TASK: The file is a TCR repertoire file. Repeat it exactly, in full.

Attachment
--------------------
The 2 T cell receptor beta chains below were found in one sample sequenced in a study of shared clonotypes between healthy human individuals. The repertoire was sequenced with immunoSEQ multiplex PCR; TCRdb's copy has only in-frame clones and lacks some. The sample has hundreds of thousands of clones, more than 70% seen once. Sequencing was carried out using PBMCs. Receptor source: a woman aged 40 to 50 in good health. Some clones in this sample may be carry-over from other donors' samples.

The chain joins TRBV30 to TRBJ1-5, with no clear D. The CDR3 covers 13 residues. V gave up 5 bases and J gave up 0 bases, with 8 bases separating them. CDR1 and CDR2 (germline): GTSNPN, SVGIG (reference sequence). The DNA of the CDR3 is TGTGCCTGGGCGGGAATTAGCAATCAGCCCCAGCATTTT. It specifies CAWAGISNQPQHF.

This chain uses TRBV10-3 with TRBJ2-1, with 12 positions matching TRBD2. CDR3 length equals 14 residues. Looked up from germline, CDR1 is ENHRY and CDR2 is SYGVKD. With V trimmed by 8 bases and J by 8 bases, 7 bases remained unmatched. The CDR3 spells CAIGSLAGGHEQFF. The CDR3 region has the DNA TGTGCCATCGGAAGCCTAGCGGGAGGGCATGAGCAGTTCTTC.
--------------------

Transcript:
The 2 T cell receptor beta chains below were found in one sample sequenced in a study of shared clonotypes between healthy human individuals. The repertoire was sequenced with immunoSEQ multiplex PCR; TCRdb's copy has only in-frame clones and lacks some. The sample has hundreds of thousands of clones, more than 70% seen once. Sequencing was carried out using PBMCs. Receptor source: a woman aged 40 to 50 in good health. Some clones in this sample may be carry-over from other donors' samples.

The chain joins TRBV30 to TRBJ1-5, with no clear D. The CDR3 covers 13 residues. V gave up 5 bases and J gave up 0 bases, with 8 bases separating them. CDR1 and CDR2 (germline): GTSNPN, SVGIG (reference sequence). The DNA of the CDR3 is TGTGCCTGGGCGGGAATTAGCAATCAGCCCCAGCATTTT. It specifies CAWAGISNQPQHF.

This chain uses TRBV10-3 with TRBJ2-1, with 12 positions matching TRBD2. CDR3 length equals 14 residues. Looked up from germline, CDR1 is ENHRY and CDR2 is SYGVKD. With V trimmed by 8 bases and J by 8 bases, 7 bases remained unmatched. The CDR3 spells CAIGSLAGGHEQFF. The CDR3 region has the DNA TGTGCCATCGGAAGCCTAGCGGGAGGGCATGAGCAGTTCTTC.